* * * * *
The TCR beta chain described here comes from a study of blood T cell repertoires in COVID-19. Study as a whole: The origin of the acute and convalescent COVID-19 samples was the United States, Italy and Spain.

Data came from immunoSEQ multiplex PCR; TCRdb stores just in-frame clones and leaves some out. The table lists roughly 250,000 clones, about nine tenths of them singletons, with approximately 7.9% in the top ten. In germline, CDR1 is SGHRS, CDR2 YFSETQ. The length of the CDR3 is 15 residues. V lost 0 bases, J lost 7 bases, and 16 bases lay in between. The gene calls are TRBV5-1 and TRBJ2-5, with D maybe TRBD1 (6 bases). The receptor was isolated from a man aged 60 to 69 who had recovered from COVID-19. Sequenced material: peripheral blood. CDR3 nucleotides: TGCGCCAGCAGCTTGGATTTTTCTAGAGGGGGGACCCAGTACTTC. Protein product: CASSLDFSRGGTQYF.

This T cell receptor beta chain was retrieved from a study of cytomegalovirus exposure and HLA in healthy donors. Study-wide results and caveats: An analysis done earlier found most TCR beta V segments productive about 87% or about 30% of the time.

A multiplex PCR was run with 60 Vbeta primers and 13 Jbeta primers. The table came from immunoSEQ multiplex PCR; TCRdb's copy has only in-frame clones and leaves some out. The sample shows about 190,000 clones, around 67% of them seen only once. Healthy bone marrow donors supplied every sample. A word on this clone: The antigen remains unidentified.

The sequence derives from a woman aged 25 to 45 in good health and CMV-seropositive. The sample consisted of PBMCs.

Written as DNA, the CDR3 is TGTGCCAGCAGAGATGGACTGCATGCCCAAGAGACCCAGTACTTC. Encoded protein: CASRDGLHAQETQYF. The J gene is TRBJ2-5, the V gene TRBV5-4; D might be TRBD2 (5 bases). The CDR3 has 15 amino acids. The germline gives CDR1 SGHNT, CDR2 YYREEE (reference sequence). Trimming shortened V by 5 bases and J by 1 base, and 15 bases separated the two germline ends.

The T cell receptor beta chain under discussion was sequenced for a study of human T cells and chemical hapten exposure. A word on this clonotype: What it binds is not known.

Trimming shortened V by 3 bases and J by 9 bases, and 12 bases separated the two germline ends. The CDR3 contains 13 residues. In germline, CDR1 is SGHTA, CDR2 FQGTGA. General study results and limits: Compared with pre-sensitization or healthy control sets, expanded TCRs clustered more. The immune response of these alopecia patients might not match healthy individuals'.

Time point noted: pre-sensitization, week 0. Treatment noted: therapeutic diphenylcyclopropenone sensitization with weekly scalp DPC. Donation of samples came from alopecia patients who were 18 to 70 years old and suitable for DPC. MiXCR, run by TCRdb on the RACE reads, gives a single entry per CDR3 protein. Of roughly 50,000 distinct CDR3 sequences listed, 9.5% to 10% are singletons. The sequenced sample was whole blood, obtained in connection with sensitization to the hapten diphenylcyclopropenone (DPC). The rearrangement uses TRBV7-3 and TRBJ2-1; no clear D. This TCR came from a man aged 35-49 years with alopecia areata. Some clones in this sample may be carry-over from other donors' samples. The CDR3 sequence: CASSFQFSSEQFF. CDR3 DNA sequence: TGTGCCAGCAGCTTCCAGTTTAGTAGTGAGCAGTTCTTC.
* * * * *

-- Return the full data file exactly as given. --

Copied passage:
The TCR beta chain described here comes from a study of blood T cell repertoires in COVID-19. Study as a whole: The origin of the acute and convalescent COVID-19 samples was the United States, Italy and Spain.

Data came from immunoSEQ multiplex PCR; TCRdb stores just in-frame clones and leaves some out. The table lists roughly 250,000 clones, about nine tenths of them singletons, with approximately 7.9% in the top ten. In germline, CDR1 is SGHRS, CDR2 YFSETQ. The length of the CDR3 is 15 residues. V lost 0 bases, J lost 7 bases, and 16 bases lay in between. The gene calls are TRBV5-1 and TRBJ2-5, with D maybe TRBD1 (6 bases). The receptor was isolated from a man aged 60 to 69 who had recovered from COVID-19. Sequenced material: peripheral blood. CDR3 nucleotides: TGCGCCAGCAGCTTGGATTTTTCTAGAGGGGGGACCCAGTACTTC. Protein product: CASSLDFSRGGTQYF.

This T cell receptor beta chain was retrieved from a study of cytomegalovirus exposure and HLA in healthy donors. Study-wide results and caveats: An analysis done earlier found most TCR beta V segments productive about 87% or about 30% of the time.

A multiplex PCR was run with 60 Vbeta primers and 13 Jbeta primers. The table came from immunoSEQ multiplex PCR; TCRdb's copy has only in-frame clones and leaves some out. The sample shows about 190,000 clones, around 67% of them seen only once. Healthy bone marrow donors supplied every sample. A word on this clone: The antigen remains unidentified.

The sequence derives from a woman aged 25 to 45 in good health and CMV-seropositive. The sample consisted of PBMCs.

Written as DNA, the CDR3 is TGTGCCAGCAGAGATGGACTGCATGCCCAAGAGACCCAGTACTTC. Encoded protein: CASRDGLHAQETQYF. The J gene is TRBJ2-5, the V gene TRBV5-4; D might be TRBD2 (5 bases). The CDR3 has 15 amino acids. The germline gives CDR1 SGHNT, CDR2 YYREEE (reference sequence). Trimming shortened V by 5 bases and J by 1 base, and 15 bases separated the two germline ends.

The T cell receptor beta chain under discussion was sequenced for a study of human T cells and chemical hapten exposure. A word on this clonotype: What it binds is not known.

Trimming shortened V by 3 bases and J by 9 bases, and 12 bases separated the two germline ends. The CDR3 contains 13 residues. In germline, CDR1 is SGHTA, CDR2 FQGTGA. General study results and limits: Compared with pre-sensitization or healthy control sets, expanded TCRs clustered more. The immune response of these alopecia patients might not match healthy individuals'.

Time point noted: pre-sensitization, week 0. Treatment noted: therapeutic diphenylcyclopropenone sensitization with weekly scalp DPC. Donation of samples came from alopecia patients who were 18 to 70 years old and suitable for DPC. MiXCR, run by TCRdb on the RACE reads, gives a single entry per CDR3 protein. Of roughly 50,000 distinct CDR3 sequences listed, 9.5% to 10% are singletons. The sequenced sample was whole blood, obtained in connection with sensitization to the hapten diphenylcyclopropenone (DPC). The rearrangement uses TRBV7-3 and TRBJ2-1; no clear D. This TCR came from a man aged 35-49 years with alopecia areata. Some clones in this sample may be carry-over from other donors' samples. The CDR3 sequence: CASSFQFSSEQFF. CDR3 DNA sequence: TGTGCCAGCAGCTTCCAGTTTAGTAGTGAGCAGTTCTTC.